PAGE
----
Over the course of the past twenty-five years, anthologies have shifted from playing a relatively minor role in academic culture to a position of dominance. The essays in this collection explore the significant intellectual, economic, political, pedagogical, and creative resonance of anthologies through all levels of academic life. They show that anthologies have consequences and are grounded in commitments. Striving to articulate these consequences and commitments is a priority in higher education today.
Most of the contributors to this volume are editors of anthologies, and they draw on personal experiences to provide a rare glimpse into the economics and logic of anthology publication. Their essays illustrate the ways in which editing an anthology involves negotiation and compromise between intellectual ideal and realistic practice.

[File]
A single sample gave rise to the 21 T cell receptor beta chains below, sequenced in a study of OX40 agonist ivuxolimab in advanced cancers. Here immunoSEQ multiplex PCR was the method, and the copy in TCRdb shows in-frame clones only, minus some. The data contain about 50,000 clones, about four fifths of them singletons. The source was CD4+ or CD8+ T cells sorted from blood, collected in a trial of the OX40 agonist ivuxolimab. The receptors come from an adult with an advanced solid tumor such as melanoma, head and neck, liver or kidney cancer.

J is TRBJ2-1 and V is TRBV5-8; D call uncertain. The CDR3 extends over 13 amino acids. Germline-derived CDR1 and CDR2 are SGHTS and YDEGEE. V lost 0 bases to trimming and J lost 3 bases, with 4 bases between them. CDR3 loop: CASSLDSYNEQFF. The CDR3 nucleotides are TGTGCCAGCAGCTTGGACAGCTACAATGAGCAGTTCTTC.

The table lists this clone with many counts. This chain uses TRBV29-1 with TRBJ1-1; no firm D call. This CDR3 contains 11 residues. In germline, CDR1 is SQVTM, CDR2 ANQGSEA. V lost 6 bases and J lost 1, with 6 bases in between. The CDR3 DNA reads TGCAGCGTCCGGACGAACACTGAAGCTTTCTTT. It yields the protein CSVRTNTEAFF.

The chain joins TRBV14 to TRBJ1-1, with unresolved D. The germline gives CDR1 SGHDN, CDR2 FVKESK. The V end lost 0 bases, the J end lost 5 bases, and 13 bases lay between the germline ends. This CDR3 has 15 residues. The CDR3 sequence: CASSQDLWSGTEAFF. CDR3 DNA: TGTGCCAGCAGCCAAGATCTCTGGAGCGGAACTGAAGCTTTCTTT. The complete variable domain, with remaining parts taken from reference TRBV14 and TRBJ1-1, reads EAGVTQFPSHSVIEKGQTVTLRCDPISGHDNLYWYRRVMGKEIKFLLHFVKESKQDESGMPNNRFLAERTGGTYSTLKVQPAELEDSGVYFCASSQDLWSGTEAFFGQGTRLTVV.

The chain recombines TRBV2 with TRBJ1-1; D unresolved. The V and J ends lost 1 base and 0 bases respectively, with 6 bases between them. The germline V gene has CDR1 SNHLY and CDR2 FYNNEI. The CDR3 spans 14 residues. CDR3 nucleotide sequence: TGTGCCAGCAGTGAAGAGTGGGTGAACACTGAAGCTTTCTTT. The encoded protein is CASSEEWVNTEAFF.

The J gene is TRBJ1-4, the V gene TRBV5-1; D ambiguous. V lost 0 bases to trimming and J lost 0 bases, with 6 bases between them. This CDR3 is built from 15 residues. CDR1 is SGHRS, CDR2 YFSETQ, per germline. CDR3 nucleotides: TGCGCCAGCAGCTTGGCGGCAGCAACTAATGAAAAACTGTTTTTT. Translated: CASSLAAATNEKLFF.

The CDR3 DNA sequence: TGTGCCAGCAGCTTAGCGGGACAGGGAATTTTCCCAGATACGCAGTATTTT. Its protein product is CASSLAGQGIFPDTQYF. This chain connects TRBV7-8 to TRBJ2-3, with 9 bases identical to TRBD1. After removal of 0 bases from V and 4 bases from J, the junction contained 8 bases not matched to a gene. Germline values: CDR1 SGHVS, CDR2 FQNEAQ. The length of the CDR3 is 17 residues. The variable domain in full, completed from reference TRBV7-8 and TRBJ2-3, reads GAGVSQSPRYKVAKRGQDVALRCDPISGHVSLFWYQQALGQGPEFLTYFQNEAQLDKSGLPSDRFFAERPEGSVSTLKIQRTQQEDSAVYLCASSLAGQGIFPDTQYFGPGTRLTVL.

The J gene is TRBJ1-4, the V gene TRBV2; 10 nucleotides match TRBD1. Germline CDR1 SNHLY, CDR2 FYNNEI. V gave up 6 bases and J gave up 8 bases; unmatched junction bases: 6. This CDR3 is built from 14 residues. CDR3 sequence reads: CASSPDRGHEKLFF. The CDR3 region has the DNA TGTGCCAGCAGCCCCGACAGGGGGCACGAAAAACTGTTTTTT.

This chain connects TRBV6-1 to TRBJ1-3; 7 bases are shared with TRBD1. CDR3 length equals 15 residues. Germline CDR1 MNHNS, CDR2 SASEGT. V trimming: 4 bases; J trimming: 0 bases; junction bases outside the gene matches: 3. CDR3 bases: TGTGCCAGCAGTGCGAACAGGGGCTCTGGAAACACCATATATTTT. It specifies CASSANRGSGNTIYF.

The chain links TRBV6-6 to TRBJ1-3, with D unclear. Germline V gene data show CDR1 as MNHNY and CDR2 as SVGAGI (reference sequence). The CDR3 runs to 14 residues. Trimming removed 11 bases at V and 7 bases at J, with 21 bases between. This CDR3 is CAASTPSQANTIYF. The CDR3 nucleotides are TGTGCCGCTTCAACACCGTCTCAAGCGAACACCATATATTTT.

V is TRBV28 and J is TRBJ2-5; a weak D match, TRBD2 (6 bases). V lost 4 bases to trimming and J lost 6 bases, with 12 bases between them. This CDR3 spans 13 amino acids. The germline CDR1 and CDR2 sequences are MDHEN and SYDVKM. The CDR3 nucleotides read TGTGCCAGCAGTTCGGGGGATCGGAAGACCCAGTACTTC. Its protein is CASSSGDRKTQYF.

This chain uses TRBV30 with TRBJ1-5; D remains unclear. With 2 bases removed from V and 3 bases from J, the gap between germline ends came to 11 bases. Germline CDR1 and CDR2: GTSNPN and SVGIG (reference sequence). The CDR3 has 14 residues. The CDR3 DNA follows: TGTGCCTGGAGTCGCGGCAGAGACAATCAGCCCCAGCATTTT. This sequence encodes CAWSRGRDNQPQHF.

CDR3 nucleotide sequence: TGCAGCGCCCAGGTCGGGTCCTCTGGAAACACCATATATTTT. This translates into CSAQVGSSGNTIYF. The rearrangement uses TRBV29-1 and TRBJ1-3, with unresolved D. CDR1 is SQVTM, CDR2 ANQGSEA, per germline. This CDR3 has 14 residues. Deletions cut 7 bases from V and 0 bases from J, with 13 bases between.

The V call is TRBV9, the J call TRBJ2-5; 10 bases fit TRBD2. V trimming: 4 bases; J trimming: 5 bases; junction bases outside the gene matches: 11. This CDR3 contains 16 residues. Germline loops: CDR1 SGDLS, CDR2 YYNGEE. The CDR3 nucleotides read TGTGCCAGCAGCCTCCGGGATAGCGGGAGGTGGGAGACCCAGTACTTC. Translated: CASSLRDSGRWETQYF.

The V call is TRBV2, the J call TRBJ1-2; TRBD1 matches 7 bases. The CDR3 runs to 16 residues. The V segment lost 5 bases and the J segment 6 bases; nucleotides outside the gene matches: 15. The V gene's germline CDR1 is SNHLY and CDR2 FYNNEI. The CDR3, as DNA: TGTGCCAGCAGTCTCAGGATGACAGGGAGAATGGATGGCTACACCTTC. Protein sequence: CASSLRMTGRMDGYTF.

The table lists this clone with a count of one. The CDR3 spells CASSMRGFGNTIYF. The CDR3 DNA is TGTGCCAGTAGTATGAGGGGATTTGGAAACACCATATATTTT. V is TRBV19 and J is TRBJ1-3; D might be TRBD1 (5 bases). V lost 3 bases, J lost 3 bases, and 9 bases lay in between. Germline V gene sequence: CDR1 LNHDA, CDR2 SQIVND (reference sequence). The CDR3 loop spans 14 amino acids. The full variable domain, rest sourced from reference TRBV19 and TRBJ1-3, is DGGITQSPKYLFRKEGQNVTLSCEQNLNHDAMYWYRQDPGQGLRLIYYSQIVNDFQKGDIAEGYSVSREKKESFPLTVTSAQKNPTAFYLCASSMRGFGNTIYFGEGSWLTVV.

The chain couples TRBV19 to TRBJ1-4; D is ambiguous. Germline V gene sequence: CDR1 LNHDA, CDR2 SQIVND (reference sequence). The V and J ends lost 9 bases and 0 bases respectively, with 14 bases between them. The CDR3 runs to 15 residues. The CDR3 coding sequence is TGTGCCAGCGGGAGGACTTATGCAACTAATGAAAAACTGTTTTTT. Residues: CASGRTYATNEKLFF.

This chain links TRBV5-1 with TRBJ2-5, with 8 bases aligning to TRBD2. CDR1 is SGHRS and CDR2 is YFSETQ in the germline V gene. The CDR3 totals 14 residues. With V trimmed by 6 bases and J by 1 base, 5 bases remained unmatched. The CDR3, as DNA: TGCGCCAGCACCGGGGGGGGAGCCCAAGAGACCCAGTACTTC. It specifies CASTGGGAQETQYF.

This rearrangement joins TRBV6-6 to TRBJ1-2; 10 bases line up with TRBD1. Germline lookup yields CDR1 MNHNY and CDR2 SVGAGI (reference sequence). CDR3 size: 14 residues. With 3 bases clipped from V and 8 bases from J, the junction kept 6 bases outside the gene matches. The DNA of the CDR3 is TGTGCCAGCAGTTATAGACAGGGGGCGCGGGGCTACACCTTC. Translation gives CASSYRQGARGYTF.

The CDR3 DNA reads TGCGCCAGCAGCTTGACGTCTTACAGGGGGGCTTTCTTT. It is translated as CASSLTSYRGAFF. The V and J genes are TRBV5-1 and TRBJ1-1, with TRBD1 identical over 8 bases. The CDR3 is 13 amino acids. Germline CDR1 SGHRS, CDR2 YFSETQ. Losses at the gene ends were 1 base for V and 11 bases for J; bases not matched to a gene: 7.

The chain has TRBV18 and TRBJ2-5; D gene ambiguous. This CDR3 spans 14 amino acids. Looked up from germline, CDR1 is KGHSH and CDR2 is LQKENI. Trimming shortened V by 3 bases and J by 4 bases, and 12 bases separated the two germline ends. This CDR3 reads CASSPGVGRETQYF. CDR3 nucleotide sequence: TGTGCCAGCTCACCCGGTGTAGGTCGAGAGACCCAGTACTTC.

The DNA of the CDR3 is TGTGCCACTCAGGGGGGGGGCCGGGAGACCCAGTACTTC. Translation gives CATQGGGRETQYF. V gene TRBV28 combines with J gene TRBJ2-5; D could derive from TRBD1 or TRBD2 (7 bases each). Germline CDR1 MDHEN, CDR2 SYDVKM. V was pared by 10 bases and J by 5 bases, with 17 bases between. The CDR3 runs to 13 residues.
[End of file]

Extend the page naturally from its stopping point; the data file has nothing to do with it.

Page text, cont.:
On Anthologies includes discussion of a wide range of anthologies used and produced by teachers and scholars. Though the emphasis is on literature and theory anthologies, the insights in this volume speak to professionals in all areas of academic life. Collectively, these essays establish the foundation for continuing critical analysis of anthology production and consumption in all disciplines.